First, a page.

If you’re interested in birds, you’ve probably heard of the Christmas bird count. On December 25th, volunteers head out to see what feathered friends are in their area and report to a national data bank.
You may not know that a similar enterprise is underway for frogs. In fact, the North American Amphibian Monitoring Project is looking for help here in Virginia.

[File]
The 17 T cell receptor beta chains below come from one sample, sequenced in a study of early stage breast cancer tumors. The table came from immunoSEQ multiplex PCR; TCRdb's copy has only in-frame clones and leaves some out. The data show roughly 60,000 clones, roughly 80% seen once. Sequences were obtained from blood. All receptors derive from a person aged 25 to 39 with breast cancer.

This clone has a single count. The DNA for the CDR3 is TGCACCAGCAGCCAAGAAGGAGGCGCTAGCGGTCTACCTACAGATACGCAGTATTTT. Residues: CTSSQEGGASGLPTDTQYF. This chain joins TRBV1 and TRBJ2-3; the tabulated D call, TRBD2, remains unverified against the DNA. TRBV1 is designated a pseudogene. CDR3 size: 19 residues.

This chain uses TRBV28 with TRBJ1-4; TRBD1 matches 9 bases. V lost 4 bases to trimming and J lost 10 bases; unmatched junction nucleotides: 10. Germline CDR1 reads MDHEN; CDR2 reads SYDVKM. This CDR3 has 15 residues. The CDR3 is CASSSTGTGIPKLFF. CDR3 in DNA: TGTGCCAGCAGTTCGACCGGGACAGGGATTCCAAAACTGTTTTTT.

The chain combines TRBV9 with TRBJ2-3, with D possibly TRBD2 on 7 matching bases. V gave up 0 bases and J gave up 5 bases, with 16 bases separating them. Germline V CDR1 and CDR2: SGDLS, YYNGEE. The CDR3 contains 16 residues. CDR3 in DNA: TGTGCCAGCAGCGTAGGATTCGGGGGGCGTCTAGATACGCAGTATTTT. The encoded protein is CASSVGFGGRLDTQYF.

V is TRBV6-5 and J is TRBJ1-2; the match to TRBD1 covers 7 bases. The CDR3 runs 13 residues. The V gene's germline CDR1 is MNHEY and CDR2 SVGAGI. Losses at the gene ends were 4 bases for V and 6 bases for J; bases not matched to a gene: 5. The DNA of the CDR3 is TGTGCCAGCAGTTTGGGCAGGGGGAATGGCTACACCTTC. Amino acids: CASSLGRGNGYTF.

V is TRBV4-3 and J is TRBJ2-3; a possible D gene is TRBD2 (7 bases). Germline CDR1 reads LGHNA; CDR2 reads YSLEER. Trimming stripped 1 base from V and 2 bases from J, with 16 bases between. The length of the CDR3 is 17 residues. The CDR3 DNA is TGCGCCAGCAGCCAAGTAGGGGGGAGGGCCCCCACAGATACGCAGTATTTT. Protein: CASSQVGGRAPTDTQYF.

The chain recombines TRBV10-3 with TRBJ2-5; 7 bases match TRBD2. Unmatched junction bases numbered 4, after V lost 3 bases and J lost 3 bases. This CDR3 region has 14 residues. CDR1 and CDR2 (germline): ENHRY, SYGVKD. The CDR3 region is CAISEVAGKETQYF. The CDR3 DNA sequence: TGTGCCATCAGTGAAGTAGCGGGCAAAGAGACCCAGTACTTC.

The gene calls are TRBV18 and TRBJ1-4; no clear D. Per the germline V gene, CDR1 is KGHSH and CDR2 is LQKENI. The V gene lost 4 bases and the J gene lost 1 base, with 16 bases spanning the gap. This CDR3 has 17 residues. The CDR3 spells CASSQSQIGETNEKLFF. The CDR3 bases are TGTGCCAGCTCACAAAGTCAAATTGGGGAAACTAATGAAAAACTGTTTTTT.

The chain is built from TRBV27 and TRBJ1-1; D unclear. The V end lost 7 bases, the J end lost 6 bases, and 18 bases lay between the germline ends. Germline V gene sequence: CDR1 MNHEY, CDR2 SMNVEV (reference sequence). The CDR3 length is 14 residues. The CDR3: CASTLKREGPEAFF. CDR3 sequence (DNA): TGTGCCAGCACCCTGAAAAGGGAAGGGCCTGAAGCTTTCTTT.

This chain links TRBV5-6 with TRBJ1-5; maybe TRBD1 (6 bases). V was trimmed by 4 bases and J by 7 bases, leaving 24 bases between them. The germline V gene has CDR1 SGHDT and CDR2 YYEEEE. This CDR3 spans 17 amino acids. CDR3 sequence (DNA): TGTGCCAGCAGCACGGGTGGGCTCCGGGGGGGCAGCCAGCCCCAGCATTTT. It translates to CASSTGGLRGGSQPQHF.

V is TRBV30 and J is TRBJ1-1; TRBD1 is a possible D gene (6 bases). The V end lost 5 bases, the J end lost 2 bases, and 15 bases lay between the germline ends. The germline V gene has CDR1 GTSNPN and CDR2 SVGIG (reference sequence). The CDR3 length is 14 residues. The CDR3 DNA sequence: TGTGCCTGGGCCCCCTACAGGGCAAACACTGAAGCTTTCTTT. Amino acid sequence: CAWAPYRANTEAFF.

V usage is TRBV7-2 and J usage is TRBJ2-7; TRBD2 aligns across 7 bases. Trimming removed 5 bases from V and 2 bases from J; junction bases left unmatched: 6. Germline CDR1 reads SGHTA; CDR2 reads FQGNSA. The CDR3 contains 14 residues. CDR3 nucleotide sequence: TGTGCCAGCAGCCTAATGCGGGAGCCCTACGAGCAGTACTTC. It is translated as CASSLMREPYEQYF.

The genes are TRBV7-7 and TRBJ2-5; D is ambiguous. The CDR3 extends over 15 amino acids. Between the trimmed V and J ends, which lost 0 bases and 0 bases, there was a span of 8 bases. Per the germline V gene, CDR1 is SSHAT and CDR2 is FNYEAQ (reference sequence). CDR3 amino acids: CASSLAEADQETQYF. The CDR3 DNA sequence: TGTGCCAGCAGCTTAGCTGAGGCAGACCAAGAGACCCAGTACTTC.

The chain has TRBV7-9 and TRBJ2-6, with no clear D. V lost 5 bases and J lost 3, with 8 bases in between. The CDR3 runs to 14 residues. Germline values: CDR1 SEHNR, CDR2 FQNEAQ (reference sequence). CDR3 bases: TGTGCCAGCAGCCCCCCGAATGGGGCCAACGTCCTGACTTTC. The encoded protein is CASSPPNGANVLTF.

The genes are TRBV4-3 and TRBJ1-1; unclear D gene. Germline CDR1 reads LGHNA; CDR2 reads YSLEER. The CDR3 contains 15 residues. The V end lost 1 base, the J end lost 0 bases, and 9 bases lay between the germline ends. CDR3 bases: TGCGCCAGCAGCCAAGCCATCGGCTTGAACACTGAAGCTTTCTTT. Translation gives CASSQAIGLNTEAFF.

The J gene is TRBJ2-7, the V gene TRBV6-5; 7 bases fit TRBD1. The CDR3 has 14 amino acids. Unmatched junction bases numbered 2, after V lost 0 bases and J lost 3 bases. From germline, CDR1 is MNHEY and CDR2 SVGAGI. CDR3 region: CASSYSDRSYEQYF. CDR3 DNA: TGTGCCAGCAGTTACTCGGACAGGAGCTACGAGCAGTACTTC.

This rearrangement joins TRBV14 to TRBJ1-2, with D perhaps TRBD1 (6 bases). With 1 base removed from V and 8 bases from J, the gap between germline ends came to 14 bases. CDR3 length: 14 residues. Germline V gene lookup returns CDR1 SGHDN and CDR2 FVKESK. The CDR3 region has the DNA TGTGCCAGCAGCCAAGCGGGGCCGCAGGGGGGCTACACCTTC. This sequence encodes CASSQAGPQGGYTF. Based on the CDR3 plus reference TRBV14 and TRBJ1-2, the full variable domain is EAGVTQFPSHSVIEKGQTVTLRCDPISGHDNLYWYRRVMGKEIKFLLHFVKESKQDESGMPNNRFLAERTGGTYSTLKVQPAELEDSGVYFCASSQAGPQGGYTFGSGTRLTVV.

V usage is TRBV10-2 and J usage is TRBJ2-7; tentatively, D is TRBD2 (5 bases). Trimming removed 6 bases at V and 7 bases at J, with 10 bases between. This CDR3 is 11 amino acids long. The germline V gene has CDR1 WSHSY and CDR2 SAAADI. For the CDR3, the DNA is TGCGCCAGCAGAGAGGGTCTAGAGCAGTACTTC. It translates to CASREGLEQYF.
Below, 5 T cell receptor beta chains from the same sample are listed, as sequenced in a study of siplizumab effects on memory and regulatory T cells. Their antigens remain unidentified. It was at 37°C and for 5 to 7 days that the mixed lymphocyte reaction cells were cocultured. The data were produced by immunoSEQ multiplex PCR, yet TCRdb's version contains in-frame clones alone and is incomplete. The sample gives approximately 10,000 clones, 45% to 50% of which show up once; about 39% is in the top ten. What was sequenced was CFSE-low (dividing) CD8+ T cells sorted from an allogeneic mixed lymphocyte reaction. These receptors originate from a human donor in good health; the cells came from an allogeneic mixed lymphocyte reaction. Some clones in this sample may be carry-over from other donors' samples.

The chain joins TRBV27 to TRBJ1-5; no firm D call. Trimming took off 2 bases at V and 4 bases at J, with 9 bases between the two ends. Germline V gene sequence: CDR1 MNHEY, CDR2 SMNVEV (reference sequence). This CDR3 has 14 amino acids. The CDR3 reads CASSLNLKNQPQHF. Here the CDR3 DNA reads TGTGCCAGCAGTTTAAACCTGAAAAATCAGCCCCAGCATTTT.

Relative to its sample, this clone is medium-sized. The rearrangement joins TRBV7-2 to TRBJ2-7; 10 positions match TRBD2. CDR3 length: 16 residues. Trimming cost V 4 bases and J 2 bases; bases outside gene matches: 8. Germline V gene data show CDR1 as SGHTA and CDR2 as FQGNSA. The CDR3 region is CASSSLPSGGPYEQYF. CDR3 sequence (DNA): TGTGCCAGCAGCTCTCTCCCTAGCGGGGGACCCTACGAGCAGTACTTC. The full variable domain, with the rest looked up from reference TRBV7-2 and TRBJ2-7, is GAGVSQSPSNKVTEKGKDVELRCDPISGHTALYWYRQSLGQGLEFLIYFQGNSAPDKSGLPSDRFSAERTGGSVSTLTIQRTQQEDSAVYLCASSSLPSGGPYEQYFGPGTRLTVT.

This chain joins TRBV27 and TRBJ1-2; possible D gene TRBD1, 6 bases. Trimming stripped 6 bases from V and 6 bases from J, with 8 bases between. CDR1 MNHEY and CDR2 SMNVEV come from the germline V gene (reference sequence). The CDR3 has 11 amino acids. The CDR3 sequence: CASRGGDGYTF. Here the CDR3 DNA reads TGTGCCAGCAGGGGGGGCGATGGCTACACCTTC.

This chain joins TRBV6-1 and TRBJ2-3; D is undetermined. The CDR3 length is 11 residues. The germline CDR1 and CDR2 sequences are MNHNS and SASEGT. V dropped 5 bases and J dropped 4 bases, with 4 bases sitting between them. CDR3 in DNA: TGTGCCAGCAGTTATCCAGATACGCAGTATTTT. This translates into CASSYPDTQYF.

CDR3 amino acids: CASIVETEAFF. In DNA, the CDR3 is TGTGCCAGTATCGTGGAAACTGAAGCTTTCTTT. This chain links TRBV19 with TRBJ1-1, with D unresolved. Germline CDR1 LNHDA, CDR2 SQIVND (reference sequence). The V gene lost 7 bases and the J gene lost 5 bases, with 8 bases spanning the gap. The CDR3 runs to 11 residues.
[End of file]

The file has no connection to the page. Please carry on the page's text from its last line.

American Chestnut trees used make up twenty-five percent of the Appalachian forest. A blight, in the early 1900s changed that, and today they’re all but gone from the forests from Georgia to Maine.
But the tree left us a way to resurrect it from the dead, and with it, a kind of message: Only with the help of human beings will the towering Chestnuts return.
"I was raised here in the valley and when I started hunting, about 1960 or so there were still these old gray giant trunks standing in the woods," says Carl Absher a semi-retired forester from the Catawba Valley.